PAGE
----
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    You’ve seen me before.
    We’ve had classes together, remember? I was in your Algebra class, the one with thirty desks and twenty-eight students. I sat in the back with empty desks on either side of me.
    No, you don’t remember. I don’t blame you; nobody does.
    You don’t know my name. You’ve heard my name—over the intercom—but there’s a difference. You can’t put a face to it.
    We even talked once. You bumped into me during passing period, and said “sorry” over your shoulder.
    But I might as well be invisible, because when the substitute teacher called my name during roll call, you said, “Who?”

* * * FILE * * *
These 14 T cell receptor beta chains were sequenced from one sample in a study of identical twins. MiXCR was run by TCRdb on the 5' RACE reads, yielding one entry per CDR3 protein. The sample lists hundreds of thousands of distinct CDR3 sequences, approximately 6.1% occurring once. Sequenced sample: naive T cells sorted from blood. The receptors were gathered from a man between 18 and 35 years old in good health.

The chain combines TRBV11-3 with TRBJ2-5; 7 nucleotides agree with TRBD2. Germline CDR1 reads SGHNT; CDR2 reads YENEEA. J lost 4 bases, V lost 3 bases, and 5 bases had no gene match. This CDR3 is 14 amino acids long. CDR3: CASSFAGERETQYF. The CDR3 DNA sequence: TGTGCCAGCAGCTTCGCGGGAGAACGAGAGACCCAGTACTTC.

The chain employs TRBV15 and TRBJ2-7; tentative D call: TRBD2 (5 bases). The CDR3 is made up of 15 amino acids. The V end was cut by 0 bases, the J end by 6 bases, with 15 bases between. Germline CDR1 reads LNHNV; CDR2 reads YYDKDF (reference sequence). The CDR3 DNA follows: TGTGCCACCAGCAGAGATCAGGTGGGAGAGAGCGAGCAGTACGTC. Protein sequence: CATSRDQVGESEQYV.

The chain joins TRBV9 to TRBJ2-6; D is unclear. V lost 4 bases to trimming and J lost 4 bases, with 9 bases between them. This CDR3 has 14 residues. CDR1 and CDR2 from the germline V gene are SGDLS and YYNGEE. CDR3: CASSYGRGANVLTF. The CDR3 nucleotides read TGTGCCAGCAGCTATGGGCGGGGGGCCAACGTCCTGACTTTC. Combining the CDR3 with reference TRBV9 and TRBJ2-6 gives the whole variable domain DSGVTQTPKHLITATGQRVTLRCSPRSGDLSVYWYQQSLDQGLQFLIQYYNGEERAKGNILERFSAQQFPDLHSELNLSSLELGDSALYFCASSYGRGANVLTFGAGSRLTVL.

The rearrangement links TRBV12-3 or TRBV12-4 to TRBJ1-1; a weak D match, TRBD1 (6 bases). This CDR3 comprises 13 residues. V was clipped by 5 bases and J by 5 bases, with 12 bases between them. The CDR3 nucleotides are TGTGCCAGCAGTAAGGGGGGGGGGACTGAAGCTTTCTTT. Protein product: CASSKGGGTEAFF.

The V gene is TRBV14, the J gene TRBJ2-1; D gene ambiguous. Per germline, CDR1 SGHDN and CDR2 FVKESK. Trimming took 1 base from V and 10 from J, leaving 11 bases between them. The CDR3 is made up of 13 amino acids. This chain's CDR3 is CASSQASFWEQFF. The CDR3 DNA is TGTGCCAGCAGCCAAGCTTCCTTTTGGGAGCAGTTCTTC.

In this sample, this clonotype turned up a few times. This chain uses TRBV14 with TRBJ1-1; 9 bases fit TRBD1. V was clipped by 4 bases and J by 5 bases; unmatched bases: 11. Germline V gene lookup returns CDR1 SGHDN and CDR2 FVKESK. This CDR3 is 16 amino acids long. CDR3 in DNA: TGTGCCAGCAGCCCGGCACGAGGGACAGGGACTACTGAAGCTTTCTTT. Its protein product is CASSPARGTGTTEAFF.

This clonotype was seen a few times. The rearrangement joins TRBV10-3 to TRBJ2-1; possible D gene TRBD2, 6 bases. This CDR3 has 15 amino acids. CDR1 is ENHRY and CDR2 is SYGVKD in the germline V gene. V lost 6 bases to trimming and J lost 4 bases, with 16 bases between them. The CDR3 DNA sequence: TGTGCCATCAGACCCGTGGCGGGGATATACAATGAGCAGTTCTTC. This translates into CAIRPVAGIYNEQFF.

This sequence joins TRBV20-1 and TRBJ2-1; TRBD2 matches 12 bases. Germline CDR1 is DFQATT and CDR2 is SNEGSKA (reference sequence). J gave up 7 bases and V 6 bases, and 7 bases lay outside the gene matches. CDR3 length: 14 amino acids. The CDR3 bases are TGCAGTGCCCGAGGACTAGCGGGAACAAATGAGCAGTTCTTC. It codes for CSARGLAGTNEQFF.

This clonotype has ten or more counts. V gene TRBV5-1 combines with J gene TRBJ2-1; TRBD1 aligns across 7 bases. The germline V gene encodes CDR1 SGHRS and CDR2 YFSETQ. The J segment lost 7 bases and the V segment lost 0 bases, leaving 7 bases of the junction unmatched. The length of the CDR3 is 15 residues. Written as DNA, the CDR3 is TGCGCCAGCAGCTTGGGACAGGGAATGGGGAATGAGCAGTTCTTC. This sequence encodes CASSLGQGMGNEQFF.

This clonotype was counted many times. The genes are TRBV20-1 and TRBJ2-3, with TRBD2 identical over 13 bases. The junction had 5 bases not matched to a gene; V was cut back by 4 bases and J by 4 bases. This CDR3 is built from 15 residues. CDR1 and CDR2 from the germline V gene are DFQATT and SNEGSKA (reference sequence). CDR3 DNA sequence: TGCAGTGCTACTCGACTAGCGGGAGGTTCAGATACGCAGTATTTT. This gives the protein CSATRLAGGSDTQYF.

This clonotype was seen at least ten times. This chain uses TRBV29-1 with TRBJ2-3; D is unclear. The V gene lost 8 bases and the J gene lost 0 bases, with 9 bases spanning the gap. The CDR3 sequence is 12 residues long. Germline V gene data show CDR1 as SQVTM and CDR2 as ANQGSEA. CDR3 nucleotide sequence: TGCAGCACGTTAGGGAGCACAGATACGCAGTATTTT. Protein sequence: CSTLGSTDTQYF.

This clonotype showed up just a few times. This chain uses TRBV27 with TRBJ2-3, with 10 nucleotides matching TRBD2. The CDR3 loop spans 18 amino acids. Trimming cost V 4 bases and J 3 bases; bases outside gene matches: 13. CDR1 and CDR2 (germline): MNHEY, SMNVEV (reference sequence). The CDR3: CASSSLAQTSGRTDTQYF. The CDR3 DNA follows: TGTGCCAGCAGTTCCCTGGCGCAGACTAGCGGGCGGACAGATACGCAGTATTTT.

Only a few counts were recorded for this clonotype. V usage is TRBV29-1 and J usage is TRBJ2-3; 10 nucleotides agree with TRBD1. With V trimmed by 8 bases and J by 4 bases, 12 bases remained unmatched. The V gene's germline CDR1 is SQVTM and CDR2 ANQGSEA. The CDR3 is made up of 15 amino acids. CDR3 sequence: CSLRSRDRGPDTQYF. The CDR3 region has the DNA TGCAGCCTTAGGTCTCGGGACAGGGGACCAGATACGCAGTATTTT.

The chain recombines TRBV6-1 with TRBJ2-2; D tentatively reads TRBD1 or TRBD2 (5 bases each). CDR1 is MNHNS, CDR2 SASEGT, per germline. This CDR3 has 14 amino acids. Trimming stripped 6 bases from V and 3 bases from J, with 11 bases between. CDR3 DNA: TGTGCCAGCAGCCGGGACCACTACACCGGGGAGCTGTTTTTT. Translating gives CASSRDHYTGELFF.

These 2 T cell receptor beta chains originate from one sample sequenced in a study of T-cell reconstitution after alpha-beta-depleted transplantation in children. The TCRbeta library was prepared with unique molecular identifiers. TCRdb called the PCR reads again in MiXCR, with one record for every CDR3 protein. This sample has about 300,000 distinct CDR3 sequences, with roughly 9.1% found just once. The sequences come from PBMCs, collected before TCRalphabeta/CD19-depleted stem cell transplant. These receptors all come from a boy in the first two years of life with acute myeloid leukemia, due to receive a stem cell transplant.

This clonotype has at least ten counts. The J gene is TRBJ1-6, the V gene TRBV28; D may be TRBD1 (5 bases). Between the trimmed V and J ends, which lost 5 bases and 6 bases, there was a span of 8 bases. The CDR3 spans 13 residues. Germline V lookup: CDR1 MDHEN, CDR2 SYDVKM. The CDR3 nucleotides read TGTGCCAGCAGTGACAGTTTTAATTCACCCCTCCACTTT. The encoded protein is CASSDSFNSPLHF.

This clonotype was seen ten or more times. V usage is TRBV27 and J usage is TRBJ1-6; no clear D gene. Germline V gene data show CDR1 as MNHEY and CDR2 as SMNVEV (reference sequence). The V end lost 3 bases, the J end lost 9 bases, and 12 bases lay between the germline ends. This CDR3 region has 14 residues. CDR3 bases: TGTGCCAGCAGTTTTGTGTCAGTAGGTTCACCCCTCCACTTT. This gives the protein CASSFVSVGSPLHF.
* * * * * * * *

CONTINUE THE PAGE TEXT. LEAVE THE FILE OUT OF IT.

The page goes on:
It hurts sometimes. Especially when I see you laughing with your friends, walking with your entourage and smiling like you’re the happiest person in the world. 
    It must be nice, being popular. Visible.
    But I don’t need you. I want you, but I don’t need you.
    I have my books, my writing. My characters are my friends, and they love me. When I was in Algebra, with the empty desks on either side of me, invisible, I wrote.
    I write, and I have a silent ambition.
    Someday, years from now, you will know my name. And I will hear yours and say, “Who?”

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